100 Years of Mateship
For over 100 years, Australia and the United States have been military allies. Recently, however, this rapport has been complicated by rising tensions between the US and the Indo-Pacific superpower, China. These tensions, accelerated in the wake of COVID-19, may force Australia’s hand in choosing between its biggest investor, the US, and its biggest export destination in China. Based on recent events, Australia looks to be moving towards an accord with the United States. Last month, it announced a $270 billion military spend that included a weapons buy directly from the US Navy. To comprehend such an escalatory spend, we need to analyse the continued US military presence in Australia and how it has contributed to what the Australian Defence Force now dubs “The First 100 Years of Mateship”.
A little over a year ago I was at the “Bank on Collins”, a bar in Melbourne, Australia built in 1876 and now a heritage site to the defunct Bank of Australasia. My castmates and I were celebrating the conclusion to a season we had performed as part of that year’s Melbourne International Comedy Festival. We chatted and laughed while admiring, what was described by the bar’s own website as, the “two storey classical building constructed of imported Omaru stone, a rusticated base, prominent cornice and grouped corner pilasters.”
Before long, a stranger joined our group. A young, smiling, American man no older than thirty years old, politely introduced himself to our rowdy band. “I’m staying in the hotel upstairs” he told us, “I always like to come down and check out what’s happening … you guys looked like you were having fun, so I thought I’d say ‘hello.’” After sitting him down at our circle of chairs, we quizzed our mysterious guest with all the necessary questions - the length of his stay and whether it was for work or leisure. “I’m in Mel-born for two weeks” he informed us, phonetically. “I’m with the U.S Army.”
Thankfully, there are no wars currently being fought on Australian soil. This is in part due to its geographic isolation and its footing as a reliable trading partner within the Indo-Pacific region. So, why had I just met an active-duty US army member under the ornate, metal balustrades of a bank-turned-bar in Melbourne? At the time I was shocked and puzzled. One year on, I know that I really shouldn’t have been.
A Little Context
According to a spreadsheet published by the US Defence Manpower Data Centre or DMDC (a subset of the Office of the Secretary of Defence), the US has 296 permanent active duty service members stationed in Australia. This comprises 31 Army, 66 Navy, 126 Marines and 73 Airforce personnel. It is also worth noting that Australia has the 19th largest military in the world with 60,000 active personnel. This statistic contributed to my feeling at the time that the extra 296 American soldiers stationed on Australian soil seemed a little unwarranted.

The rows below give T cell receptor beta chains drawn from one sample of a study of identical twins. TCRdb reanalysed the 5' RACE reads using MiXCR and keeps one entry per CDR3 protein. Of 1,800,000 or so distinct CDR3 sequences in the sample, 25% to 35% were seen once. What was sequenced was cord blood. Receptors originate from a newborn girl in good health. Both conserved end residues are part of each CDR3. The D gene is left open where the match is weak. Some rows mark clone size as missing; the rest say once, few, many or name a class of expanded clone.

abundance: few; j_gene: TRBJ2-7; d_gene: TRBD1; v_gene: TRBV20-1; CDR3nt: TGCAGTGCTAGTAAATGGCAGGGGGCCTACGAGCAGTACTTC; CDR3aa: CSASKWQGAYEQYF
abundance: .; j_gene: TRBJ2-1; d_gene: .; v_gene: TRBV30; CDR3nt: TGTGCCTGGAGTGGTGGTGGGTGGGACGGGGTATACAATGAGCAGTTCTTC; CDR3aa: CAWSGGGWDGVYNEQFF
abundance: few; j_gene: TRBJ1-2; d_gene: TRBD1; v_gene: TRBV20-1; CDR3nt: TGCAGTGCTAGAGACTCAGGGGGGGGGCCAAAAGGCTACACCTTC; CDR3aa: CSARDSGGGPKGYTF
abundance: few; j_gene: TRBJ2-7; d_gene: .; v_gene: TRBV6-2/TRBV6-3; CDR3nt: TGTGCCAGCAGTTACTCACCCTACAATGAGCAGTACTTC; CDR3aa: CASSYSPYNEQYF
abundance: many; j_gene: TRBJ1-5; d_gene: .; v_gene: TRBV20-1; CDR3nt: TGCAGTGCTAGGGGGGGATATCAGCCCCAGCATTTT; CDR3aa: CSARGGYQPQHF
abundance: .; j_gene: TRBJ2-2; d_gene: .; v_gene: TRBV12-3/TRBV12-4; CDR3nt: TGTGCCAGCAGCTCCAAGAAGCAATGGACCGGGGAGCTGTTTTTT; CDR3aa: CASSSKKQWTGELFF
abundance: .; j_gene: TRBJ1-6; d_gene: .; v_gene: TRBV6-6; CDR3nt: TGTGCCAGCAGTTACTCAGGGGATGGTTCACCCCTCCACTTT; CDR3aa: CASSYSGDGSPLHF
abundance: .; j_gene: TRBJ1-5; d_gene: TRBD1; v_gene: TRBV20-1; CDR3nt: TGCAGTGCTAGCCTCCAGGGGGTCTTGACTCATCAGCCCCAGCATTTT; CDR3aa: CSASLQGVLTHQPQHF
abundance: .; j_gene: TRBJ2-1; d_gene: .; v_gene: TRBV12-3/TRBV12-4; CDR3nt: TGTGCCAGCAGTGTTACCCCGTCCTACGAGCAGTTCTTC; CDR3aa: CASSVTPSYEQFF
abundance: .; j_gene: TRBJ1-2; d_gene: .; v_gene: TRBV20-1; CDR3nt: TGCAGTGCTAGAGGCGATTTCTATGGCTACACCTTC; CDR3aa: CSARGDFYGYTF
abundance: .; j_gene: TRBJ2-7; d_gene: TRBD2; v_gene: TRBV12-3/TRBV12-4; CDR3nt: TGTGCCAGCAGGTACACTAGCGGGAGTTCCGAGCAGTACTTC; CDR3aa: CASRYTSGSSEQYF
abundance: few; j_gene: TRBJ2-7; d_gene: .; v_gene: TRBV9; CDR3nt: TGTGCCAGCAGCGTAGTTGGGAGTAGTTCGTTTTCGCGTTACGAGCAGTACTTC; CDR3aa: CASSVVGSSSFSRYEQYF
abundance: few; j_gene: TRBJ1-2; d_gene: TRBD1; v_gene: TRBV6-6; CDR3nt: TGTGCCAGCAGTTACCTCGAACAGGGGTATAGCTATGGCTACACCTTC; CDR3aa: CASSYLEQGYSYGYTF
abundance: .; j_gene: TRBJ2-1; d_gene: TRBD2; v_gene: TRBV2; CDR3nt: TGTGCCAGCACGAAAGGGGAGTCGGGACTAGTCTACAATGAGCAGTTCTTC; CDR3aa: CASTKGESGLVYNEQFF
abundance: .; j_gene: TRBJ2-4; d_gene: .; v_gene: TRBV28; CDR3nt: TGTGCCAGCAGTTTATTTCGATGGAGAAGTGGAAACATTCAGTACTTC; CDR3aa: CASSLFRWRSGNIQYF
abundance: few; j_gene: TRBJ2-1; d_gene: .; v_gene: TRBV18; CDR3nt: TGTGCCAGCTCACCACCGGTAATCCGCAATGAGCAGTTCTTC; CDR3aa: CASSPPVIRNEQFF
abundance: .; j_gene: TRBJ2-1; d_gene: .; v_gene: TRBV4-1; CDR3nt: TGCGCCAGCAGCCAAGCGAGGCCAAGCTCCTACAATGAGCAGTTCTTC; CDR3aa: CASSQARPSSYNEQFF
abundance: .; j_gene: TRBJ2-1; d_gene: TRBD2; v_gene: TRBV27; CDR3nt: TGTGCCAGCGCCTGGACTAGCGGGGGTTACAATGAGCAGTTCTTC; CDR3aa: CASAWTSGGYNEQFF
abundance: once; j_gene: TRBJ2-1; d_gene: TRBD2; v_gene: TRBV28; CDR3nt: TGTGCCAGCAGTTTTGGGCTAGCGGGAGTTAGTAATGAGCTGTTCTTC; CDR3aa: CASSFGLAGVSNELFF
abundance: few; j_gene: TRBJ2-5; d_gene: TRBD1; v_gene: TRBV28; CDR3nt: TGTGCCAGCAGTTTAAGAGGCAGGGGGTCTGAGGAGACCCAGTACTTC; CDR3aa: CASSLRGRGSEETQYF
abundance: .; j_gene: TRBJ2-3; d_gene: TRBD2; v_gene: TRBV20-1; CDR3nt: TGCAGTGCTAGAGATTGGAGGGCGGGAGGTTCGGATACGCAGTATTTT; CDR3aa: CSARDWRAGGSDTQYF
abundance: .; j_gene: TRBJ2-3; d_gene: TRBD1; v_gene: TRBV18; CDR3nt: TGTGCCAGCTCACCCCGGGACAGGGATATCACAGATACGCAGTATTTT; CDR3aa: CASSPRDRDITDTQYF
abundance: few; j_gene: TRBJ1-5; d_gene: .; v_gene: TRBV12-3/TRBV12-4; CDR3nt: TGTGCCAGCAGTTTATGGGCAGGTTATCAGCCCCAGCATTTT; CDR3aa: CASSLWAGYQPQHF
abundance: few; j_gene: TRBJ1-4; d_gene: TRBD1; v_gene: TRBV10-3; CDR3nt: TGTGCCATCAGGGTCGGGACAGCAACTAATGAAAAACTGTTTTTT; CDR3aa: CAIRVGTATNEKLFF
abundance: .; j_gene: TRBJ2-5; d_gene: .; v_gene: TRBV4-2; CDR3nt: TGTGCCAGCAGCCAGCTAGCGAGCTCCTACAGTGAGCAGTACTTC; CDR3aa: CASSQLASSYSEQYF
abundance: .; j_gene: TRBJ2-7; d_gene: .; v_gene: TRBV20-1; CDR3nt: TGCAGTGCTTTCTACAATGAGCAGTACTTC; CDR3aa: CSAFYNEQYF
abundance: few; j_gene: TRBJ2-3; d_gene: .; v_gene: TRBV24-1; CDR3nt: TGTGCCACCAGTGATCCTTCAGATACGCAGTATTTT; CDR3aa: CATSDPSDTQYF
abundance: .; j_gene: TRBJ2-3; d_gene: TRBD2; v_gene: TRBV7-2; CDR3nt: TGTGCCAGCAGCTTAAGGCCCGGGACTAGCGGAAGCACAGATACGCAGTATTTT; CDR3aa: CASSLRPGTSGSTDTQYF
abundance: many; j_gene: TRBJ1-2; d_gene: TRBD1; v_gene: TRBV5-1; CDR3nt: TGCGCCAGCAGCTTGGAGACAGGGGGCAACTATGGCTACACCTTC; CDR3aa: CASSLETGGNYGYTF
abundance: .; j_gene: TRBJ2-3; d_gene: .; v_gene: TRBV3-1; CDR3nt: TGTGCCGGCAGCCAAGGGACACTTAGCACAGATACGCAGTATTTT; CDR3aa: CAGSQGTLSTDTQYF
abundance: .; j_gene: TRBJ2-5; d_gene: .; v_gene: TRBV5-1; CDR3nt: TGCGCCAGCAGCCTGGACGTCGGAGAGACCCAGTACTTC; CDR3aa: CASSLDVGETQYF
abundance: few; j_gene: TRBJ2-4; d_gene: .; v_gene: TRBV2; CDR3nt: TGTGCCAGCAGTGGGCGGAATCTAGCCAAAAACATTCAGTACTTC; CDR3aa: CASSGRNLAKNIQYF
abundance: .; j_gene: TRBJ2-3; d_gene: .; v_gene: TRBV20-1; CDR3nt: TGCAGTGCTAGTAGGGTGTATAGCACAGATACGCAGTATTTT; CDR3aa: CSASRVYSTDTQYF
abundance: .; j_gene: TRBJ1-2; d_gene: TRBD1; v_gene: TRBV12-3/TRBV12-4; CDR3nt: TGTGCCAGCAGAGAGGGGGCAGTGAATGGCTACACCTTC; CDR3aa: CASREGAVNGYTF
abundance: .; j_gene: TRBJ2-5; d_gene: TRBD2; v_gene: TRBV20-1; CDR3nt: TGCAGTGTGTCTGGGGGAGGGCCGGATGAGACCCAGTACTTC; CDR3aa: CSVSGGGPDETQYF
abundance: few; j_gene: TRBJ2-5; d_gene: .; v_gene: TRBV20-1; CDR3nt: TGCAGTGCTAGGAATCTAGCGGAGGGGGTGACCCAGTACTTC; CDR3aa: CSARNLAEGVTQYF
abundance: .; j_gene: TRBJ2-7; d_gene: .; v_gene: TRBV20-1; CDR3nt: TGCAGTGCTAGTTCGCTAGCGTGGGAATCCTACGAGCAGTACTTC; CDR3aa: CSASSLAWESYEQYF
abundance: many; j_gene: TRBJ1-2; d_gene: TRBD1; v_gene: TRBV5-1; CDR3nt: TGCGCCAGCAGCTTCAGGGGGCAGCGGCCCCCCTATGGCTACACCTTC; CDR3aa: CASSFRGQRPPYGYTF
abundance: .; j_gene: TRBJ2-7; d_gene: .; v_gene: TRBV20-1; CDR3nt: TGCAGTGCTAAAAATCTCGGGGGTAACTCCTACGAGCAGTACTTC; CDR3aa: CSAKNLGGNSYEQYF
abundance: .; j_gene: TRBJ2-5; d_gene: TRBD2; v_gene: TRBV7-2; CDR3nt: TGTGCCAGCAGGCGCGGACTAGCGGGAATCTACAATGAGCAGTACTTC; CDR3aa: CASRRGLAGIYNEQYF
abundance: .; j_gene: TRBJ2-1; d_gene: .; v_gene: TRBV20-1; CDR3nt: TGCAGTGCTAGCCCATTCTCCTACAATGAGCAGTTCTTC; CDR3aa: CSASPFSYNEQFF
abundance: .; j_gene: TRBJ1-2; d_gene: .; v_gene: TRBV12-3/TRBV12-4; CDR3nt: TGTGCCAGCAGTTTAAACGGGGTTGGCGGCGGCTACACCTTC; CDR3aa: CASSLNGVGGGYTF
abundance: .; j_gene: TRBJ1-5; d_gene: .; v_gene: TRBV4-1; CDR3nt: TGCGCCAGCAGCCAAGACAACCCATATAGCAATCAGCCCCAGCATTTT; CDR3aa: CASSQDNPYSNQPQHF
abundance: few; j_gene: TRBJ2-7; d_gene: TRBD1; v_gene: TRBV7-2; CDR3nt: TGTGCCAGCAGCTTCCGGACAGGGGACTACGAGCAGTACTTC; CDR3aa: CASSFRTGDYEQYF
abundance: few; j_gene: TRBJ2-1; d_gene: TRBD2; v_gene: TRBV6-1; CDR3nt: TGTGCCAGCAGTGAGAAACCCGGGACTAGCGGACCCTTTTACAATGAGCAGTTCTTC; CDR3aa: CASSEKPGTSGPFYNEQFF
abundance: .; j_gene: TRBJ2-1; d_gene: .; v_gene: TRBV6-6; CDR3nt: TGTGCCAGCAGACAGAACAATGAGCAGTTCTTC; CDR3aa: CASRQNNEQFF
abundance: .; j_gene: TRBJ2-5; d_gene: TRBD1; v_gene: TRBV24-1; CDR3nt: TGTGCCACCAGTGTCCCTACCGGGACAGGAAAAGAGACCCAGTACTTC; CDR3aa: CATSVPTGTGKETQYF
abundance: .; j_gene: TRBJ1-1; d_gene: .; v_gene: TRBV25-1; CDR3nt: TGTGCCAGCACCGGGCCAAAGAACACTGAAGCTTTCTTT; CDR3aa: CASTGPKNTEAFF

Our new friend was working as part of the communications team in an information technology unit - working behind a computer screen essentially. He was passing through Melbourne to another US military base in Australia and had been put up in the very ritzy Treasury on Collins Apartment Hotel above the bar we occupied. For the two weeks he was there, the hotel would’ve cost the American taxpayer about $250. Per night. No expense was spared.
The Special Relationship
Flash forward to 2020, and the US military presence in Australia is still very much present, though it could be argued that it is hidden in plain sight. Australia’s Northernmost capital city of Darwin, with a population of 130,000 people, has become somewhat of a hotspot for US-Australian military co-operation. In mid-2019 it was discovered that the US congress was looking to spend USD $211.5 million on a new naval base near Darwin. Despite that ostensibly eye-watering price-tag, the diplomatic precedent for a military infrastructure build of this magnitude has been in the works for a nearly a decade.
In 2012, the US and Australian defence forces began Darwin’s “Marine Rotational Force.” The “Force” is a 6-month cycle during which 2,500 US Marines participate in combat exercises alongside the Australian Defence Force (ADF). In the neighbouring state of Queensland, a similar program called “Exercise Talisman Sabre” runs every two years. This involves the joint training of 30,000 US and Australian soldiers with the 2019 iteration being the eighth in history.
The ADF, much like our group of 10 friends in the bar, appears charmed and somewhat beguiled by their American military counterparts. The ADF’s website features a gushing endorsement of US-Australian military alignment, which began a century prior following the 1918 Battle of Hamel in France. The subsequent period has since been dubbed by the ADF as the “First 100 years of Mateship,” with a promotional video to boot.
Australia to the Rescue?